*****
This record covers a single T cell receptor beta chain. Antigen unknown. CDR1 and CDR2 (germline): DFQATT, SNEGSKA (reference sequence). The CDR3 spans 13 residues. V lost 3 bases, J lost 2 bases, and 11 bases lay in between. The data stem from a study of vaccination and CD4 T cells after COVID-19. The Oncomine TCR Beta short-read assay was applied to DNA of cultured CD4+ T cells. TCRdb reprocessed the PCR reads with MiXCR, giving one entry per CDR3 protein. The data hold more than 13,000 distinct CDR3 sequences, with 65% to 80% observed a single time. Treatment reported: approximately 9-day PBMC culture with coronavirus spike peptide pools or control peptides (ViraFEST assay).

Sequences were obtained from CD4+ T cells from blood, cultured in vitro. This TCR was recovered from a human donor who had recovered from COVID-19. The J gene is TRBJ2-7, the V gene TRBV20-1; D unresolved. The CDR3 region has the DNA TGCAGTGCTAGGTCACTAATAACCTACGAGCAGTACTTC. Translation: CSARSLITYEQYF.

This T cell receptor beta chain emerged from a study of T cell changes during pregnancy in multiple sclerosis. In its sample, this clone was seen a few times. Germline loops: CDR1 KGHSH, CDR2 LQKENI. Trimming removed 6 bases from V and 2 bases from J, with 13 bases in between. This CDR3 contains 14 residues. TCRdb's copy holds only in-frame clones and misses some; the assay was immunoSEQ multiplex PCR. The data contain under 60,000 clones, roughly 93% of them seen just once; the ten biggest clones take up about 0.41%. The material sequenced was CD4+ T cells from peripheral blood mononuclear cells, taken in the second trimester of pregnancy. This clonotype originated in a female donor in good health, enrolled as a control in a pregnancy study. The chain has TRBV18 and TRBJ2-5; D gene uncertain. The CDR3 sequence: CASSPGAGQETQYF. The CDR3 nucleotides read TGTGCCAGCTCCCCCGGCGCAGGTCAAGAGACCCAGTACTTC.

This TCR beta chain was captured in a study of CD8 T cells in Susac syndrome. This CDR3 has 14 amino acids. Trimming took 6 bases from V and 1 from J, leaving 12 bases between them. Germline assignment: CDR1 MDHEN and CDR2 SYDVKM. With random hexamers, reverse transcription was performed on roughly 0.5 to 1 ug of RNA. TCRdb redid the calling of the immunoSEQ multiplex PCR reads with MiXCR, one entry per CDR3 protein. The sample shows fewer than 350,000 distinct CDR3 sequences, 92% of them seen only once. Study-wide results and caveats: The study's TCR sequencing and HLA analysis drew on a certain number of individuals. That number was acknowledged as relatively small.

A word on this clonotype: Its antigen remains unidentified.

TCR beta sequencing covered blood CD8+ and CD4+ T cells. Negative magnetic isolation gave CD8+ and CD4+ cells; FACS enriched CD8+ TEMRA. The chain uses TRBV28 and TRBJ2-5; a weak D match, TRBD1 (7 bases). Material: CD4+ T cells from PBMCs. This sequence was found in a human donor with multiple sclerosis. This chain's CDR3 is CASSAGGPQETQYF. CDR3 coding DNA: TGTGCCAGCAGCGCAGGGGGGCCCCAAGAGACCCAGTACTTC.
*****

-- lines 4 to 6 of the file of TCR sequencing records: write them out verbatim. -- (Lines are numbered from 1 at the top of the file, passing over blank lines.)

This TCR beta chain was captured in a study of CD8 T cells in Susac syndrome. This CDR3 has 14 amino acids. Trimming took 6 bases from V and 1 from J, leaving 12 bases between them. Germline assignment: CDR1 MDHEN and CDR2 SYDVKM. With random hexamers, reverse transcription was performed on roughly 0.5 to 1 ug of RNA. TCRdb redid the calling of the immunoSEQ multiplex PCR reads with MiXCR, one entry per CDR3 protein. The sample shows fewer than 350,000 distinct CDR3 sequences, 92% of them seen only once. Study-wide results and caveats: The study's TCR sequencing and HLA analysis drew on a certain number of individuals. That number was acknowledged as relatively small.

A word on this clonotype: Its antigen remains unidentified.

TCR beta sequencing covered blood CD8+ and CD4+ T cells. Negative magnetic isolation gave CD8+ and CD4+ cells; FACS enriched CD8+ TEMRA. The chain uses TRBV28 and TRBJ2-5; a weak D match, TRBD1 (7 bases). Material: CD4+ T cells from PBMCs. This sequence was found in a human donor with multiple sclerosis. This chain's CDR3 is CASSAGGPQETQYF. CDR3 coding DNA: TGTGCCAGCAGCGCAGGGGGGCCCCAAGAGACCCAGTACTTC.